Originally posted on https://reflectionsfromaredhead.com/work-remotely/
I’ve spent a lot of time sitting in an office fantasising about the peace and quiet of working from home.
However, like anything, the concept isn’t always as much fun in reality.
After years of working in corporate offices, I spent a few years working from home for myself. And even though it was bliss in the beginning, after a few months I felt disconnected, lonely and a little sad. I’d also put on weight from my lack of movement (and enjoying too much comfort food and wine!).
Here’s some of the traps to avoid when working remotely. These are things that can not only affect your productivity levels, but have a detrimental effect on your physical and mental health.
Not getting dressed until 3pm
If you’re like me, the thought of not having to get up, shower and get dressed by a particular time is a luxury. However, as anyone who has worked from home for an extended period knows, this is one of the major traps to fall into.
When working remotely, living in my PJs was possibly the biggest mistake I made. Even though I relished it at the start, after a few months I felt stale, unkempt and lazy. I also found there was nothing to differentiate my days as they all blended together. I slept in my PJs, ate breakfast in my PJs, worked in my PJs, sometimes did yoga in my PJs, and ended the day in my PJs.
By not getting showered and dressed for the day, you’re sending your body and mind a subliminal message not to wake up properly. This makes it harder to concentrate and be productive during the day. With that in mind, ditching the PJs and making yourself presentable by a regular time is a better approach to take. It also means that you are taking yourself and your business seriously.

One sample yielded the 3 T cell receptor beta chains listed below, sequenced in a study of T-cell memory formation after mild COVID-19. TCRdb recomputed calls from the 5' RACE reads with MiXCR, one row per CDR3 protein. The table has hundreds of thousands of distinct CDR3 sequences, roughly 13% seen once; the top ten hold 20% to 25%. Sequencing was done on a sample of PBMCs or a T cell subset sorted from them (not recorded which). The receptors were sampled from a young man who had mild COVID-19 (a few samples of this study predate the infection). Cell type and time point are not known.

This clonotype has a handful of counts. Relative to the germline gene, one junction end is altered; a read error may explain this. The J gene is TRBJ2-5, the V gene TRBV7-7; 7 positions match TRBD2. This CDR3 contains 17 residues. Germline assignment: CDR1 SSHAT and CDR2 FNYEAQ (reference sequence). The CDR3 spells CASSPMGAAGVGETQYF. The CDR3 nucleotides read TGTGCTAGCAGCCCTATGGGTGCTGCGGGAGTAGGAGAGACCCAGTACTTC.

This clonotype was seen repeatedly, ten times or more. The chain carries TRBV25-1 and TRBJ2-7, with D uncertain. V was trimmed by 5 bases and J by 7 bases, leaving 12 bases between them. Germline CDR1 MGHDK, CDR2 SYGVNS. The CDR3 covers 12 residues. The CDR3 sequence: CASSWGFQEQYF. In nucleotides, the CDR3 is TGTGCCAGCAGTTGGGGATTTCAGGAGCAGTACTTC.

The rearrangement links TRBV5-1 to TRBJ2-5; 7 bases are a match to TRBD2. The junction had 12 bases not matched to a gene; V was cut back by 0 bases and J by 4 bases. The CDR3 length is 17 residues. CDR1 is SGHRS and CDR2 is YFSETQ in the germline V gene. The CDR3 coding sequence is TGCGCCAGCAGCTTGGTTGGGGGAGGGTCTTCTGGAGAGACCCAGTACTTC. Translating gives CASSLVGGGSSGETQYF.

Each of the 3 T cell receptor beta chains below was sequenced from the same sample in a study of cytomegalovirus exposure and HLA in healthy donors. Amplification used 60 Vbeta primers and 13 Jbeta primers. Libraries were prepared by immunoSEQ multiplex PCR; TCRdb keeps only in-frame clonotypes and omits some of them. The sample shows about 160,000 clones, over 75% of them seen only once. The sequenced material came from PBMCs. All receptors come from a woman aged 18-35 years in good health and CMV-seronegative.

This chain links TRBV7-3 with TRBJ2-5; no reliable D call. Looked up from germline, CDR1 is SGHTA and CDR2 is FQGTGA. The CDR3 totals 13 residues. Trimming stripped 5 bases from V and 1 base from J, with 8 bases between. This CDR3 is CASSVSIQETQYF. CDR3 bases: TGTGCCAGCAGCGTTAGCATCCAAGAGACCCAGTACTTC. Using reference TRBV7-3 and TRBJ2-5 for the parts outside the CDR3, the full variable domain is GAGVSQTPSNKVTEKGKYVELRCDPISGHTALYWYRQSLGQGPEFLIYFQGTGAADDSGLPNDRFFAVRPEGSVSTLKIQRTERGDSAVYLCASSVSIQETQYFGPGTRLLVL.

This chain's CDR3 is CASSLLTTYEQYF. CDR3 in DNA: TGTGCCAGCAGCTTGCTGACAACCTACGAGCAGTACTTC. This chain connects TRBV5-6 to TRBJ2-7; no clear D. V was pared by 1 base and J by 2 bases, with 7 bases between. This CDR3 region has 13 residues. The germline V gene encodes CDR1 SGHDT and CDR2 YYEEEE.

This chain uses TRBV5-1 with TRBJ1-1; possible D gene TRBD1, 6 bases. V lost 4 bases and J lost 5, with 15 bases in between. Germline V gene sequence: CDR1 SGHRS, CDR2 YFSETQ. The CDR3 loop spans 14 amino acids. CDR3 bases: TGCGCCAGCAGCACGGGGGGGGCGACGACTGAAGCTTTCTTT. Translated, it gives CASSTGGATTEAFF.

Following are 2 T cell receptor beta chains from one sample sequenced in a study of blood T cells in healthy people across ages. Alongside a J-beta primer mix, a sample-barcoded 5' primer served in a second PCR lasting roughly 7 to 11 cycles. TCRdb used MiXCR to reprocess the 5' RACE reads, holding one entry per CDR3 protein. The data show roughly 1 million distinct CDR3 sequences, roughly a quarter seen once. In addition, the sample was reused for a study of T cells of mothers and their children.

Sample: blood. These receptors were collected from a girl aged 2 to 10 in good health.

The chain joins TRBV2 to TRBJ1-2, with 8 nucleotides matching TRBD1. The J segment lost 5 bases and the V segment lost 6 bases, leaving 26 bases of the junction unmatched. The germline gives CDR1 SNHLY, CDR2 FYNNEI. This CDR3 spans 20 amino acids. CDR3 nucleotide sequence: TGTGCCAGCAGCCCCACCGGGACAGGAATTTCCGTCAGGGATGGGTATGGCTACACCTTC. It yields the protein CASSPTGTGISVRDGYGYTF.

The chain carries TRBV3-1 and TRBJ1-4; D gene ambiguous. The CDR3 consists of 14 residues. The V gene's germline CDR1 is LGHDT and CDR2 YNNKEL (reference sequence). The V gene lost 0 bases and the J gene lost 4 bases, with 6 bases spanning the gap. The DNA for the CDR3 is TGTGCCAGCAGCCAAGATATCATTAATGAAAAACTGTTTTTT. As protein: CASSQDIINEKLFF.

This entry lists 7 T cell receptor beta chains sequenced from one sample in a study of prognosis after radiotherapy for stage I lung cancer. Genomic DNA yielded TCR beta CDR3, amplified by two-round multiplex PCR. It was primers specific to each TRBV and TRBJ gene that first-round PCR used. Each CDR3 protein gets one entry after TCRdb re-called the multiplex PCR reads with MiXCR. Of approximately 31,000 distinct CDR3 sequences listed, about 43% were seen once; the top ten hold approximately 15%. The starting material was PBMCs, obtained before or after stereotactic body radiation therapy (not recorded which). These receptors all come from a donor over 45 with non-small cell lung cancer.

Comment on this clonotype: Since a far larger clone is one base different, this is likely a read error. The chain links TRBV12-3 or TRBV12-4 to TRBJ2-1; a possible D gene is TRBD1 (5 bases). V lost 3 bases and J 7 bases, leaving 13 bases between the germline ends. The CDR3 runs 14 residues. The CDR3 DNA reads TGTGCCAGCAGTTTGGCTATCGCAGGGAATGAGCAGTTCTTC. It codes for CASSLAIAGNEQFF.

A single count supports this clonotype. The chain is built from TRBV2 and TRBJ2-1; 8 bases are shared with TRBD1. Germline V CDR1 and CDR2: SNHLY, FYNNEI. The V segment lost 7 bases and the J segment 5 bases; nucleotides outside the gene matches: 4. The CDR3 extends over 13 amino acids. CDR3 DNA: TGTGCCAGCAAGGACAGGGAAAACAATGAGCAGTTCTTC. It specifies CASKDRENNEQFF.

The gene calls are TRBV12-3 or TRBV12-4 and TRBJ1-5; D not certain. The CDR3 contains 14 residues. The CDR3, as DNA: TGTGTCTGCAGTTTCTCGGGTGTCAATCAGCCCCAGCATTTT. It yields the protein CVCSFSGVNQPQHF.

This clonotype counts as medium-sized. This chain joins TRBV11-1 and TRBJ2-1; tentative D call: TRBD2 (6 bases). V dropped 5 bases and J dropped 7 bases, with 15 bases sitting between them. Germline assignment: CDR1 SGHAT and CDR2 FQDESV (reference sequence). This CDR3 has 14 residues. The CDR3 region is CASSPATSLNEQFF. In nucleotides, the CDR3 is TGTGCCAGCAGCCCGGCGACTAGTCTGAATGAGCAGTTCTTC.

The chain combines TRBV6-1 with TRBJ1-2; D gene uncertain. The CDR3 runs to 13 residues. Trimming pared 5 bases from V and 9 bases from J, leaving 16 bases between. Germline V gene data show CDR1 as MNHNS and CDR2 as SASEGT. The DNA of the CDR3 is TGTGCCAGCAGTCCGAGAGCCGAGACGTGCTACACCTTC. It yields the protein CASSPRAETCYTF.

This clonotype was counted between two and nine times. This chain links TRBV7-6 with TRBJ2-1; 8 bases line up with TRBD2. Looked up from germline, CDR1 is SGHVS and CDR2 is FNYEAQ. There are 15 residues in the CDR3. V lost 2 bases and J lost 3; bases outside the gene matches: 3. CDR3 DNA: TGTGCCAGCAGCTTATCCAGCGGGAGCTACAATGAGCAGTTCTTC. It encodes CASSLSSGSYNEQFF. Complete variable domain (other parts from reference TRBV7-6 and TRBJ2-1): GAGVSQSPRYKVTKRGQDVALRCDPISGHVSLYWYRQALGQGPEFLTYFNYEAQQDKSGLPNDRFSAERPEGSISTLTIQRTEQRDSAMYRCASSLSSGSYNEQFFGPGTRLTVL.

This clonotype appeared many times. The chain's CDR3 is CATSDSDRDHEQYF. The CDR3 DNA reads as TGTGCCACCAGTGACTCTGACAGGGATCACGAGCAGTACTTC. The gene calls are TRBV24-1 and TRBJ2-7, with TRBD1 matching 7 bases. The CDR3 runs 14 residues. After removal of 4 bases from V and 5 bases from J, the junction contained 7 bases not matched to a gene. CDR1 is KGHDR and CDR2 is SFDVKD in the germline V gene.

Becoming a shut-in
Contrary to what many believe, working remotely doesn’t mean you should cozy yourself in your office and shut yourself off from the rest of the world (as much as you may want to). In fact, even the most staunchly introverted characters of us – myself included – need some human interaction in their week.
Do yourself a favour and schedule in a walk, a trip to the shop, or even a few hours working from a cafe when you can. This will help to break the social isolation before it sets in, get you out of your PJs, and help to clear the brain fog. Your mental health will thank you for it!
Being clueless about IT
When you’re working from home, generally there’s no IT department on call when something goes wrong. So if the internet goes down or there’s a computer issue, they have to wort it out yourself!
If you’re not IT savvy, it’s time to learn or to enlist a friend who is (just in case!). There are also a swag of online resources and software packages that can help you. Check out this post on how to recover overwritten files. It’s handy just in case there’s an unforeseen IT emergency and you accidentally delete or overwrite some of your important documents (it’s happened to me!). With the info on hand, you’ll stay a lot cooler should the worst occur.
Not shutting off at the end of the day
Another biggy is not shutting off at the end of the workday.
Yes, I know it’s hard to shut off, especially if you don’t have an office separate from your living space. However, downtime to rest and recuperate is essential to both your productivity and overall wellbeing.
So make sure you set a cut-off point for work each day, and that you stick to it (now that’s the hard part)!
These days, I enjoy a mixture of working in an office and working remotely. I find it gives me the best of both worlds whilst helping me to avoid the pitfalls too!